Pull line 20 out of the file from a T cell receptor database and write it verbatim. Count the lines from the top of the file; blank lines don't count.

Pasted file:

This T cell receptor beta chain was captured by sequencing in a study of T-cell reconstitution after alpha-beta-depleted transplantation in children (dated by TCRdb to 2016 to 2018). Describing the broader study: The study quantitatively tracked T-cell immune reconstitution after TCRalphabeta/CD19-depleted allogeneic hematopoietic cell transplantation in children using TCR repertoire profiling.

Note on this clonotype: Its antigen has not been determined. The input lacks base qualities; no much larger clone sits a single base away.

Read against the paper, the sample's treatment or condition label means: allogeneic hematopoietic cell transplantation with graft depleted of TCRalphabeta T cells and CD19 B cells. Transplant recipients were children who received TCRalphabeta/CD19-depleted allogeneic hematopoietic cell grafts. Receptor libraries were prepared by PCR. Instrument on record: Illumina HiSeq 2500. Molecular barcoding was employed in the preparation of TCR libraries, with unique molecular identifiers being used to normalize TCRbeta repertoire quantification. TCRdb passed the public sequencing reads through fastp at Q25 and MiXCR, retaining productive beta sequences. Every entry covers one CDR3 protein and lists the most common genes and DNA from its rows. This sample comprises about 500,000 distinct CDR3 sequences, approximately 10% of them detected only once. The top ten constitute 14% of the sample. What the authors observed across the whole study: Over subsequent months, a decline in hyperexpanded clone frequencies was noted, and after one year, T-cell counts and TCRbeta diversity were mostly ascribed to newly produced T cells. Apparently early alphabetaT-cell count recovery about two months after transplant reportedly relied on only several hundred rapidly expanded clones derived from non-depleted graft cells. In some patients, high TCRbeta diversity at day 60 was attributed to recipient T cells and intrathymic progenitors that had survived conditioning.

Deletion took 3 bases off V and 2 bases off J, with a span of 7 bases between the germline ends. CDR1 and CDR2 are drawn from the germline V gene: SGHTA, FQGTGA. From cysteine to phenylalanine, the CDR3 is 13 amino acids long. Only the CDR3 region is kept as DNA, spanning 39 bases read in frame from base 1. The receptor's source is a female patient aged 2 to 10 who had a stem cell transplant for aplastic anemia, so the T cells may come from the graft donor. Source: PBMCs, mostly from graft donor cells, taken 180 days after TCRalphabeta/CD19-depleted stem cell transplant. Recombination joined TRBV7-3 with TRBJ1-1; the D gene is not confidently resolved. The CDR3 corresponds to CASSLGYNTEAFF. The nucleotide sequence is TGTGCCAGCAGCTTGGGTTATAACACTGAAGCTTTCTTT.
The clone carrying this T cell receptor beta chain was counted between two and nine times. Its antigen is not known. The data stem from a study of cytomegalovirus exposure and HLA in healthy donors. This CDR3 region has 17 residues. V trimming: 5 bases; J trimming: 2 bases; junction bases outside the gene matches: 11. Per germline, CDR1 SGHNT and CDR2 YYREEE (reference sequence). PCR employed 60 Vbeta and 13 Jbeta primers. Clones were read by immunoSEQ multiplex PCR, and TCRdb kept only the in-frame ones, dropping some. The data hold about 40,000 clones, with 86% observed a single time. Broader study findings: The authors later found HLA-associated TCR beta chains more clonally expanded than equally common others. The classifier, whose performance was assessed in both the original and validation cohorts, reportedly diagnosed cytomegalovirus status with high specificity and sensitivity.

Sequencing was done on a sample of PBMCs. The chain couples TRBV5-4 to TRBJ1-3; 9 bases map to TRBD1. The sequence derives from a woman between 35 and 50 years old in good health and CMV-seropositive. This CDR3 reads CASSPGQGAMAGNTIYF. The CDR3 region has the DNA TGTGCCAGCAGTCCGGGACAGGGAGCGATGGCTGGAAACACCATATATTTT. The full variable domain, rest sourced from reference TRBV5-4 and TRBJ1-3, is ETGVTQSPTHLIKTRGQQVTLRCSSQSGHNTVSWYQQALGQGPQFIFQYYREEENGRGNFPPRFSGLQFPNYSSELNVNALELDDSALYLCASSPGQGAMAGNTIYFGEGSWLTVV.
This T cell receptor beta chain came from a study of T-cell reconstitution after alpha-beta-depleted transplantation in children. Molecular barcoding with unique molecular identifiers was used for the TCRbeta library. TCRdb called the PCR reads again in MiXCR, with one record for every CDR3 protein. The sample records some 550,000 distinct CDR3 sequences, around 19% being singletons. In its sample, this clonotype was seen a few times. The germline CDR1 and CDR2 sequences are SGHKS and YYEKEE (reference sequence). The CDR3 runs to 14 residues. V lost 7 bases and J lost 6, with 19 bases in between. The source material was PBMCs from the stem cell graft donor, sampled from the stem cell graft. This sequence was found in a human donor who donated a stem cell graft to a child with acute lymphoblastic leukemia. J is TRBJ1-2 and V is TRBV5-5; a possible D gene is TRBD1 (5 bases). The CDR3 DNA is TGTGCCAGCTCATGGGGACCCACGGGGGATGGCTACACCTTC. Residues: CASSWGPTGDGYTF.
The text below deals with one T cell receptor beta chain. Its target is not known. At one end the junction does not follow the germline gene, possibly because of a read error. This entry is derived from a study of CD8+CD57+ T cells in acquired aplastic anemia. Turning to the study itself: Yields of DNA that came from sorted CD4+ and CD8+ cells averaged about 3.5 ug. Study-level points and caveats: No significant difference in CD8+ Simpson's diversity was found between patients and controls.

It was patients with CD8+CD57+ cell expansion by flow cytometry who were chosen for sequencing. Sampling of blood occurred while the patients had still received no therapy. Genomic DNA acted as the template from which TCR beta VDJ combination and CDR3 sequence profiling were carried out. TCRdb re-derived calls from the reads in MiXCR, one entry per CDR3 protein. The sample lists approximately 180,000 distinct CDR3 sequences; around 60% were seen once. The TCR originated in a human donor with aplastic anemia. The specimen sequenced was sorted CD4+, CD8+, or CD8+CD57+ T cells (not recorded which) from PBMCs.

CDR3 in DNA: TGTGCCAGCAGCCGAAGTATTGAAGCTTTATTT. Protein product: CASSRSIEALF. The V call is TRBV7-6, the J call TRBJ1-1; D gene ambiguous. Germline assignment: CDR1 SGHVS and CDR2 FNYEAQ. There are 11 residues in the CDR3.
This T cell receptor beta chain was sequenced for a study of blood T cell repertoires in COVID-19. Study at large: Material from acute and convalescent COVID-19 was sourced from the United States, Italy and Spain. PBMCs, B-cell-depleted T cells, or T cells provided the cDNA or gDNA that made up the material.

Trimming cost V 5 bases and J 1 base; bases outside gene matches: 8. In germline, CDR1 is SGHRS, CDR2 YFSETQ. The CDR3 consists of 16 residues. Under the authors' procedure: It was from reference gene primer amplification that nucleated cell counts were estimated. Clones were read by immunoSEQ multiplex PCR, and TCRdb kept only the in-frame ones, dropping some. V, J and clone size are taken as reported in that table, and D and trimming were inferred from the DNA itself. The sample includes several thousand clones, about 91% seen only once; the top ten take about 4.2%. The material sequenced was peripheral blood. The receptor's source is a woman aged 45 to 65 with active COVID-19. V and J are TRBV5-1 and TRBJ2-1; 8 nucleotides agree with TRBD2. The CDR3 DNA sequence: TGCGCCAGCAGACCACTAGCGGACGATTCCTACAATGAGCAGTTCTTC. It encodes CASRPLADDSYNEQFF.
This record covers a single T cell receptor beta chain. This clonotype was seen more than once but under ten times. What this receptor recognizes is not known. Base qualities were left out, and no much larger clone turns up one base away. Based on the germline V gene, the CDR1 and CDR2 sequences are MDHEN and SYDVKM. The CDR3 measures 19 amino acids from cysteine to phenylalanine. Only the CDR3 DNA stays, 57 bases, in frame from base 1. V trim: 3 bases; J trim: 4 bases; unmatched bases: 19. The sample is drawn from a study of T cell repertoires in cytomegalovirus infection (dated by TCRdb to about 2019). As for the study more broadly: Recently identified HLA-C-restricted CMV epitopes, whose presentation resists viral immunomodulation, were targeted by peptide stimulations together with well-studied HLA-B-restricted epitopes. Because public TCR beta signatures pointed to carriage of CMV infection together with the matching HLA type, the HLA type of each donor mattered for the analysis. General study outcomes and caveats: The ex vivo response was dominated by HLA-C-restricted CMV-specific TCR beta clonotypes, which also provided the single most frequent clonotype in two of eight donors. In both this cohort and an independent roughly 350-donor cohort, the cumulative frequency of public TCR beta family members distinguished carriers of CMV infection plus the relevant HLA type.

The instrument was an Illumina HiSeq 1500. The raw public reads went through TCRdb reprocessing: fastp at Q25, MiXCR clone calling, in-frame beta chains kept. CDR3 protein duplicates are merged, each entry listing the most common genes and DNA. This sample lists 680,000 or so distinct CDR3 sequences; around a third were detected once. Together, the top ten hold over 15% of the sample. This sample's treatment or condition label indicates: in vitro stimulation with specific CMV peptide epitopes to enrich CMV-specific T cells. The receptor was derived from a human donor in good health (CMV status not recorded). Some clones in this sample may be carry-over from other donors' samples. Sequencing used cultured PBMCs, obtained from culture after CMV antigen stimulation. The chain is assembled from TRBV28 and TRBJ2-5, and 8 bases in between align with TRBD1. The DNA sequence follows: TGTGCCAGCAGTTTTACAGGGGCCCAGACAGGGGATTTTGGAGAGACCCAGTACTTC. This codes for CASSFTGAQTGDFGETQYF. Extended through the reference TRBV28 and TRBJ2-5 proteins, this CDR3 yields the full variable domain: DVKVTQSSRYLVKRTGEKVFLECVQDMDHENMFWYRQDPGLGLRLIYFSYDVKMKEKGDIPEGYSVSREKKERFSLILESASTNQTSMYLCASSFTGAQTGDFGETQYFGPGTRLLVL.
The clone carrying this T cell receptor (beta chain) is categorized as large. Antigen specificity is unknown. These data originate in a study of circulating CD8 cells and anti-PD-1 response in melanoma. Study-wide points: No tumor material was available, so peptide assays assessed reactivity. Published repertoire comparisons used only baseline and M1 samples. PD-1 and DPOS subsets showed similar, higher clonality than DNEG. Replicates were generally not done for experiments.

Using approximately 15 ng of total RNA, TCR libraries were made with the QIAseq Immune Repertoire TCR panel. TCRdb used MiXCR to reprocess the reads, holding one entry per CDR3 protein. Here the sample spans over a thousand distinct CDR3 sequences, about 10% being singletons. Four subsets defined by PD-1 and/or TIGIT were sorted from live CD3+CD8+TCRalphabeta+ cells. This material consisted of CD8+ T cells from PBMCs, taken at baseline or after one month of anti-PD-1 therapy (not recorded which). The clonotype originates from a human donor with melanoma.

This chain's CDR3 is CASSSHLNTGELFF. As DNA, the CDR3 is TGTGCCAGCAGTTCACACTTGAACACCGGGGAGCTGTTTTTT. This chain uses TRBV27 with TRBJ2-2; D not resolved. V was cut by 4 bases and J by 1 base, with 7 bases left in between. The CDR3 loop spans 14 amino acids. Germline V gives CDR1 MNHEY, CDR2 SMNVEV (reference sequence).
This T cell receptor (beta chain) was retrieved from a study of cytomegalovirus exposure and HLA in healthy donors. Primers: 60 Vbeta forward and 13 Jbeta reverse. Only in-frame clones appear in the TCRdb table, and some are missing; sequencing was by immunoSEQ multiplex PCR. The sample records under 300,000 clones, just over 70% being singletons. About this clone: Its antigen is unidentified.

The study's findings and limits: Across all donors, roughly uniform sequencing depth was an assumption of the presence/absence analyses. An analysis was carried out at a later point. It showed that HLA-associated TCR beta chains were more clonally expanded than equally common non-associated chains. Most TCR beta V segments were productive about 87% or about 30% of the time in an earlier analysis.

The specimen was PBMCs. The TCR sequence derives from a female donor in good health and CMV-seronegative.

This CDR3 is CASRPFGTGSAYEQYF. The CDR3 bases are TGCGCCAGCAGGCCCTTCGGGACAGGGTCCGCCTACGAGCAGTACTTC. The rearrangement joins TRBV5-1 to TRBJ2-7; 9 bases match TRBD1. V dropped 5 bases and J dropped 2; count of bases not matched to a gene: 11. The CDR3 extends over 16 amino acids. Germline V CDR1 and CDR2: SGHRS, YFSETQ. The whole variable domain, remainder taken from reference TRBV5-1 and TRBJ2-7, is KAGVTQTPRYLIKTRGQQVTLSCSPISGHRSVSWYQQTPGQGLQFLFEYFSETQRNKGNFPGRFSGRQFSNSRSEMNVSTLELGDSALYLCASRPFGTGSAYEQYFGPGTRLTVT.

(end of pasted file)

The specimen was PBMCs. The TCR sequence derives from a female donor in good health and CMV-seronegative.